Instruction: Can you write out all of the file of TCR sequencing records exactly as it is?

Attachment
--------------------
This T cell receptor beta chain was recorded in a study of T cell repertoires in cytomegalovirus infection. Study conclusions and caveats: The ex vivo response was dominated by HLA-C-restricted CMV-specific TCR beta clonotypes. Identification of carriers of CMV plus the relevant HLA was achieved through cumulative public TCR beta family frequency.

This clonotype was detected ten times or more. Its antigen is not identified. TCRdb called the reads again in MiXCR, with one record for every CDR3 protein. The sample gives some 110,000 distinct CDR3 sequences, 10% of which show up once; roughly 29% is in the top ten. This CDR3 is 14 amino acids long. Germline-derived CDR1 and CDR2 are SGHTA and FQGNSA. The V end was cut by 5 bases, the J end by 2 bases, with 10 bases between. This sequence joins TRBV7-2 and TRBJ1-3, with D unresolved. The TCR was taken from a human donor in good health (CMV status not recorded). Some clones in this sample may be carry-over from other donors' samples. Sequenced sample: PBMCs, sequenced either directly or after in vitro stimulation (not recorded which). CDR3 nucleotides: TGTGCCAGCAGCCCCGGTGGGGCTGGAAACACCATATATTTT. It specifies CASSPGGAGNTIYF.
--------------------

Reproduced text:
This T cell receptor beta chain was recorded in a study of T cell repertoires in cytomegalovirus infection. Study conclusions and caveats: The ex vivo response was dominated by HLA-C-restricted CMV-specific TCR beta clonotypes. Identification of carriers of CMV plus the relevant HLA was achieved through cumulative public TCR beta family frequency.

This clonotype was detected ten times or more. Its antigen is not identified. TCRdb called the reads again in MiXCR, with one record for every CDR3 protein. The sample gives some 110,000 distinct CDR3 sequences, 10% of which show up once; roughly 29% is in the top ten. This CDR3 is 14 amino acids long. Germline-derived CDR1 and CDR2 are SGHTA and FQGNSA. The V end was cut by 5 bases, the J end by 2 bases, with 10 bases between. This sequence joins TRBV7-2 and TRBJ1-3, with D unresolved. The TCR was taken from a human donor in good health (CMV status not recorded). Some clones in this sample may be carry-over from other donors' samples. Sequenced sample: PBMCs, sequenced either directly or after in vitro stimulation (not recorded which). CDR3 nucleotides: TGTGCCAGCAGCCCCGGTGGGGCTGGAAACACCATATATTTT. It specifies CASSPGGAGNTIYF.